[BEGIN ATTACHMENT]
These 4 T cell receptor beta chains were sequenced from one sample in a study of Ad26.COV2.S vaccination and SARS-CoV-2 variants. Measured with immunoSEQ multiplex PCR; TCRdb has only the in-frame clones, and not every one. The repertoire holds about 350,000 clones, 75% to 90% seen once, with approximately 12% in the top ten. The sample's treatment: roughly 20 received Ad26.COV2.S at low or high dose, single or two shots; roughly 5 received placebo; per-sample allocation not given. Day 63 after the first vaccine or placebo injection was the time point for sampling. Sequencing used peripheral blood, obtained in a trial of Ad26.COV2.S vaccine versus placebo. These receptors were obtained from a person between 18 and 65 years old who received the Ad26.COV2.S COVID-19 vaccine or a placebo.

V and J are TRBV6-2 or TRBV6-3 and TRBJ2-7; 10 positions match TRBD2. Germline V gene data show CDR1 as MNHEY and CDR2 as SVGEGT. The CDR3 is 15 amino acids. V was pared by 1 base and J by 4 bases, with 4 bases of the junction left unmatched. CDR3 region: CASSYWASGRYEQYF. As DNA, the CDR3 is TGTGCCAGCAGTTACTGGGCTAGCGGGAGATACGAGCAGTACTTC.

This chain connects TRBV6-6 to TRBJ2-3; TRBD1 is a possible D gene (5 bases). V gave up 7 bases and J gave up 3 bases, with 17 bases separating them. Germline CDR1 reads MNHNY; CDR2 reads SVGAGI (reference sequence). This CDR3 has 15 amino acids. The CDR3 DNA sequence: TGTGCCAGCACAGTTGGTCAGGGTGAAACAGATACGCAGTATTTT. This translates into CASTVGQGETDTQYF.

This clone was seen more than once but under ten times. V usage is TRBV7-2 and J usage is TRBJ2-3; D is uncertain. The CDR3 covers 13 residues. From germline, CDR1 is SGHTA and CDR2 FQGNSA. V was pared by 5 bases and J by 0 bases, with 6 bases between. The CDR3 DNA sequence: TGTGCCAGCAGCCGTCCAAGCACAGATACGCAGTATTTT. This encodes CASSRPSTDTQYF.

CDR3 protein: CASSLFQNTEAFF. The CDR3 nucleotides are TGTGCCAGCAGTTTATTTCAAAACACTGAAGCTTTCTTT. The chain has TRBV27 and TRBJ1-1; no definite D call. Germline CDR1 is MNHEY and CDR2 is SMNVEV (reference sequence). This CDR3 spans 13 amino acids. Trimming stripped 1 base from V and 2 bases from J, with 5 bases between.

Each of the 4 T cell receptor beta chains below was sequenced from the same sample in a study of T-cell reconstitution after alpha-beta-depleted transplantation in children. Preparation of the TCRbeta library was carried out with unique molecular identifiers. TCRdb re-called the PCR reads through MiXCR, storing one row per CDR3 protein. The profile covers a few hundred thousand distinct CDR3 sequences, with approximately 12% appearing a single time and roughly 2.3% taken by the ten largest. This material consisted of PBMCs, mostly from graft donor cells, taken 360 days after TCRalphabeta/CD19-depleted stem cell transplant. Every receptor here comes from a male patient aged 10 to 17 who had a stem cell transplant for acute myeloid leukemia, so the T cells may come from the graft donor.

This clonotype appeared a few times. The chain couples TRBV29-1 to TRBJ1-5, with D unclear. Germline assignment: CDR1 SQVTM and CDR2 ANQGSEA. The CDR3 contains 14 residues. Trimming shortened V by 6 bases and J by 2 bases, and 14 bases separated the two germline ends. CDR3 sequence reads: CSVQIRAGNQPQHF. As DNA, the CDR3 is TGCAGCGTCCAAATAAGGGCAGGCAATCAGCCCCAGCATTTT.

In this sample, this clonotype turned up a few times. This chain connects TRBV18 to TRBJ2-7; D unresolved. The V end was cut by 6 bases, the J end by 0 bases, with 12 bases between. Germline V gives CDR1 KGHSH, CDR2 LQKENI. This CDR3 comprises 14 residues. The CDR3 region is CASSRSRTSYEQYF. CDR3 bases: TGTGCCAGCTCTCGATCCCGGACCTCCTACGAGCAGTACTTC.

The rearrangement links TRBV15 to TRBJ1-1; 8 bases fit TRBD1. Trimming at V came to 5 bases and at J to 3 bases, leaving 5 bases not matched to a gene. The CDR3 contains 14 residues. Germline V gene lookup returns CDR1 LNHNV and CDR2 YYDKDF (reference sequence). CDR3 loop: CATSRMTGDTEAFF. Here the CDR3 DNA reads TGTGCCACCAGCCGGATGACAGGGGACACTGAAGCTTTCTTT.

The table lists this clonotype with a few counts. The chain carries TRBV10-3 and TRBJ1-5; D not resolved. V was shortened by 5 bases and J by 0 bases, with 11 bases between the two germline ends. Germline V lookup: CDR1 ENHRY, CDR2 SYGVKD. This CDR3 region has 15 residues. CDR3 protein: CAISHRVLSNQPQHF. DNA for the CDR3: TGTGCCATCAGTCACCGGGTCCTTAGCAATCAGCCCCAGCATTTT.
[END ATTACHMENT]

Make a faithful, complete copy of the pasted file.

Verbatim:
These 4 T cell receptor beta chains were sequenced from one sample in a study of Ad26.COV2.S vaccination and SARS-CoV-2 variants. Measured with immunoSEQ multiplex PCR; TCRdb has only the in-frame clones, and not every one. The repertoire holds about 350,000 clones, 75% to 90% seen once, with approximately 12% in the top ten. The sample's treatment: roughly 20 received Ad26.COV2.S at low or high dose, single or two shots; roughly 5 received placebo; per-sample allocation not given. Day 63 after the first vaccine or placebo injection was the time point for sampling. Sequencing used peripheral blood, obtained in a trial of Ad26.COV2.S vaccine versus placebo. These receptors were obtained from a person between 18 and 65 years old who received the Ad26.COV2.S COVID-19 vaccine or a placebo.

V and J are TRBV6-2 or TRBV6-3 and TRBJ2-7; 10 positions match TRBD2. Germline V gene data show CDR1 as MNHEY and CDR2 as SVGEGT. The CDR3 is 15 amino acids. V was pared by 1 base and J by 4 bases, with 4 bases of the junction left unmatched. CDR3 region: CASSYWASGRYEQYF. As DNA, the CDR3 is TGTGCCAGCAGTTACTGGGCTAGCGGGAGATACGAGCAGTACTTC.

This chain connects TRBV6-6 to TRBJ2-3; TRBD1 is a possible D gene (5 bases). V gave up 7 bases and J gave up 3 bases, with 17 bases separating them. Germline CDR1 reads MNHNY; CDR2 reads SVGAGI (reference sequence). This CDR3 has 15 amino acids. The CDR3 DNA sequence: TGTGCCAGCACAGTTGGTCAGGGTGAAACAGATACGCAGTATTTT. This translates into CASTVGQGETDTQYF.

This clone was seen more than once but under ten times. V usage is TRBV7-2 and J usage is TRBJ2-3; D is uncertain. The CDR3 covers 13 residues. From germline, CDR1 is SGHTA and CDR2 FQGNSA. V was pared by 5 bases and J by 0 bases, with 6 bases between. The CDR3 DNA sequence: TGTGCCAGCAGCCGTCCAAGCACAGATACGCAGTATTTT. This encodes CASSRPSTDTQYF.

CDR3 protein: CASSLFQNTEAFF. The CDR3 nucleotides are TGTGCCAGCAGTTTATTTCAAAACACTGAAGCTTTCTTT. The chain has TRBV27 and TRBJ1-1; no definite D call. Germline CDR1 is MNHEY and CDR2 is SMNVEV (reference sequence). This CDR3 spans 13 amino acids. Trimming stripped 1 base from V and 2 bases from J, with 5 bases between.

Each of the 4 T cell receptor beta chains below was sequenced from the same sample in a study of T-cell reconstitution after alpha-beta-depleted transplantation in children. Preparation of the TCRbeta library was carried out with unique molecular identifiers. TCRdb re-called the PCR reads through MiXCR, storing one row per CDR3 protein. The profile covers a few hundred thousand distinct CDR3 sequences, with approximately 12% appearing a single time and roughly 2.3% taken by the ten largest. This material consisted of PBMCs, mostly from graft donor cells, taken 360 days after TCRalphabeta/CD19-depleted stem cell transplant. Every receptor here comes from a male patient aged 10 to 17 who had a stem cell transplant for acute myeloid leukemia, so the T cells may come from the graft donor.

This clonotype appeared a few times. The chain couples TRBV29-1 to TRBJ1-5, with D unclear. Germline assignment: CDR1 SQVTM and CDR2 ANQGSEA. The CDR3 contains 14 residues. Trimming shortened V by 6 bases and J by 2 bases, and 14 bases separated the two germline ends. CDR3 sequence reads: CSVQIRAGNQPQHF. As DNA, the CDR3 is TGCAGCGTCCAAATAAGGGCAGGCAATCAGCCCCAGCATTTT.

In this sample, this clonotype turned up a few times. This chain connects TRBV18 to TRBJ2-7; D unresolved. The V end was cut by 6 bases, the J end by 0 bases, with 12 bases between. Germline V gives CDR1 KGHSH, CDR2 LQKENI. This CDR3 comprises 14 residues. The CDR3 region is CASSRSRTSYEQYF. CDR3 bases: TGTGCCAGCTCTCGATCCCGGACCTCCTACGAGCAGTACTTC.

The rearrangement links TRBV15 to TRBJ1-1; 8 bases fit TRBD1. Trimming at V came to 5 bases and at J to 3 bases, leaving 5 bases not matched to a gene. The CDR3 contains 14 residues. Germline V gene lookup returns CDR1 LNHNV and CDR2 YYDKDF (reference sequence). CDR3 loop: CATSRMTGDTEAFF. Here the CDR3 DNA reads TGTGCCACCAGCCGGATGACAGGGGACACTGAAGCTTTCTTT.

The table lists this clonotype with a few counts. The chain carries TRBV10-3 and TRBJ1-5; D not resolved. V was shortened by 5 bases and J by 0 bases, with 11 bases between the two germline ends. Germline V lookup: CDR1 ENHRY, CDR2 SYGVKD. This CDR3 region has 15 residues. CDR3 protein: CAISHRVLSNQPQHF. DNA for the CDR3: TGTGCCATCAGTCACCGGGTCCTTAGCAATCAGCCCCAGCATTTT.